I absolutely love how he takes care of me. His kindness for me moves me. His loneliness is obvious - as mine is probably too. I can see myself as his partner, trying to make him happy, taking care of him as he does for me.

Simple, beautiful, pure, peaceful.

My dh was an intelletual, a thinker, as yours was, Mizpah. And that man on the island is not. He is a doer. He spends every day and evening outside. He knows every bird and plant. He can read the weather. But he doesn't read books.

Above all he is kind, and cares for me, in a beautiful quiet way. I don't want to stay alone, but I don't want to go where I was with my DH.

Does that make sense?

Trying

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Re: Radical changes - leaving everything behind
« Reply #19 on: May 20, 2016, 07:30:12 AM »
My chapter 2 and DH share some core similarities but are also different in many ways as is the relationship we have.  Part of it is my age and what I need and want now, at 47, is very different than what I wanted at 19 when I met DH.  DH was very career driven, wanted to be successful and measured success by his financial earnings.  He loved to accumulate things, and to share them with friends and family.  He was bigger than life, incredibly generous with his time, talents and money.  He was not afraid of hard manual work and pitched in any where he could despite being white collar guy.  His drive and type A personality were something I loved about him but also left me feeling neglected often. 

New guy is a blue collar guy, has very basic needs when it comes to material things and is not impressed by or envious of those who have more.  He values hard work but likes to leave it behind at the end of the day.  He wants to spend time with me, compliments me regularly, respects my opinion.  Like DH he is blunt and honest with his opinions, sarcastic and funny, a great Dad. 

DH was the right man to build a life and a family with.  We grew into adults together and my role was primarily to support his career, take care of our home and our children, entertain family and friends.  I was very happy in that role, I loved being a wife and a mom, volunteering and working part time.  Our relationship would've continued to evolve as our kids grew up, I looked forward to a day when there would be more time to focus on the two of us. 

That life was taken from me when DH died and I can't go back there.  I was forced to be completely independent for the first time in my adult life, to be in charge and make all of the decisions.  My kids are growing up so my mom role is changing because their needs have changed and because I am now filling the job of 2 parents.  What I need now who is someone who will stand beside me, someone who will support me and my career goals, someone who wants to spend time with me, someone who wants to take care of me and who will let me take care of him.  NG meets my needs for where I am now.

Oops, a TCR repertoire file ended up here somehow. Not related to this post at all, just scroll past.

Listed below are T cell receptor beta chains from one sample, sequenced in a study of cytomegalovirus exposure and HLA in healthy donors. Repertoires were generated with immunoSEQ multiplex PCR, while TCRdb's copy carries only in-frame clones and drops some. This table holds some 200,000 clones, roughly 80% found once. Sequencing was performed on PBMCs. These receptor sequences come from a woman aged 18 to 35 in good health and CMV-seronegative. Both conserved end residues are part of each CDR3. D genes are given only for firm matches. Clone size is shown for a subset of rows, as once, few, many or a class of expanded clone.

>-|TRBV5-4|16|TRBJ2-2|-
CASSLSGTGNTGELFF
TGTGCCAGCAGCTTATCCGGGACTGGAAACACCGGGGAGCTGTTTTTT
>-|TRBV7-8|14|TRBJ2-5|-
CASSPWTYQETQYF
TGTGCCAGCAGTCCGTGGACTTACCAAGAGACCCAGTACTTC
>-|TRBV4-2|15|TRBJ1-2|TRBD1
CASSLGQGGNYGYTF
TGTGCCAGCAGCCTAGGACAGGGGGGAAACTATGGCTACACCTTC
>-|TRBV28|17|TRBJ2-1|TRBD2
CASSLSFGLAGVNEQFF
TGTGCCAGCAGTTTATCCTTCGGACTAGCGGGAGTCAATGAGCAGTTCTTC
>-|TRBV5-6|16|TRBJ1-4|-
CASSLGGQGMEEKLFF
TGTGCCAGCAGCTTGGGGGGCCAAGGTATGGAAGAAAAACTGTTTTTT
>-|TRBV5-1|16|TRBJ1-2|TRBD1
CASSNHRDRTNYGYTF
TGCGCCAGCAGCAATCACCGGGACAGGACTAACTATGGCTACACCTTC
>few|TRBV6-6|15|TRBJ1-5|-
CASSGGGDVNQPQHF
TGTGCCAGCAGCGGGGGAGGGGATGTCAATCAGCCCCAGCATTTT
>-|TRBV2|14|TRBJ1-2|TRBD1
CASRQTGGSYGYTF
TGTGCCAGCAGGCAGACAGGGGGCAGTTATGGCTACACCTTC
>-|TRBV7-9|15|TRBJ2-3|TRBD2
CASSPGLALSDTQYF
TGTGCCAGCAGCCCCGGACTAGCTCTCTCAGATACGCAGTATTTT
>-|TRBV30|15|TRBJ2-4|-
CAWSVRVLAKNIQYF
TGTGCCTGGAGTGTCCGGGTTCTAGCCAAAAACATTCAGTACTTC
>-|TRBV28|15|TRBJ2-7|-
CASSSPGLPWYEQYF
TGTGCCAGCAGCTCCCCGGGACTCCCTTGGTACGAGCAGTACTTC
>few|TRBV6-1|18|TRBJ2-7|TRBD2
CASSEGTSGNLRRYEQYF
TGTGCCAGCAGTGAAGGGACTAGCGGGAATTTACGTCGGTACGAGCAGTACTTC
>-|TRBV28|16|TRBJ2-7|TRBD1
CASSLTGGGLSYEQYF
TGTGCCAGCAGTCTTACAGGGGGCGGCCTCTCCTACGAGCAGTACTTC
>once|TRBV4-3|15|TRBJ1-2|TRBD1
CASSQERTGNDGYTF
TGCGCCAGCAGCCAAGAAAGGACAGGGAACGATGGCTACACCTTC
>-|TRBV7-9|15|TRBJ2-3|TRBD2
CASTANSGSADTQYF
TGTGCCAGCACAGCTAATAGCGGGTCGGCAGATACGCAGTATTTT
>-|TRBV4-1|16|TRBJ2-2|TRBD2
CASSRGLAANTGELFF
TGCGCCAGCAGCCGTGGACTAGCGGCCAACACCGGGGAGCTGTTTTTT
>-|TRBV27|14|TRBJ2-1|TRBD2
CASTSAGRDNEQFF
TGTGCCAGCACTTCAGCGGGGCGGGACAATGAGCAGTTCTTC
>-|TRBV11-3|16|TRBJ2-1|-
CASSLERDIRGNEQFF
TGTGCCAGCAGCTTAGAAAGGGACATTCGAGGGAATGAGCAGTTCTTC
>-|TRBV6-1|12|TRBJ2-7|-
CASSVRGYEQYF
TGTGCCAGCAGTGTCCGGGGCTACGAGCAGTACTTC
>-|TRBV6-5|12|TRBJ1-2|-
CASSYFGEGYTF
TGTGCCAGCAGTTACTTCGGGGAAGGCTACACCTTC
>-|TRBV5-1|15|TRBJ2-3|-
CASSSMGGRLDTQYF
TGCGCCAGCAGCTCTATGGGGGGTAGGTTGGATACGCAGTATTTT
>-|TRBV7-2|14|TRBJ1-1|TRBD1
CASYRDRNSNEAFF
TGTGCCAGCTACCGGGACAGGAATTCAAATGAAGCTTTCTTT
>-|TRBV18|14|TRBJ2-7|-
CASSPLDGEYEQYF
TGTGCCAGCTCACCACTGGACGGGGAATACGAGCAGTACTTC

I guess this is my long winded way of saying that my experience tells me that it is possible to find love and partnership again.  It should be viewed as separate and distinct from chapter 1, not a replacement, but something unique and new to meet whatever your needs are now.  I will never again share the history of a life together from age 19-44, growing up, having children together, so no relationship can compare to that. 
You will forever be my always.

Mizpah

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Re: Radical changes - leaving everything behind
« Reply #20 on: May 20, 2016, 08:18:18 AM »

Does that make sense?

It makes perfect sense, and I think it's lovely. 

He sounds like a perfect man for this part of your life, place and time. 

 
widowed 2011 (DH 28)

MrsT85

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Re: Radical changes - leaving everything behind
« Reply #21 on: May 20, 2016, 02:05:44 PM »
Mizpah, do you allow me to ask you a question?
You said your first husband and you were inseperatable. You seem to have had a good and strong relationship. That is exactly what happened between my deceased husband and me.

I understand the bond you have with your second husband will be different, but can I ask you in what way it is different? I think that it is impossible to be as connected with someone in the future as I was with my deceased soulmate. Do you agree with that, is that the case with you as well?

....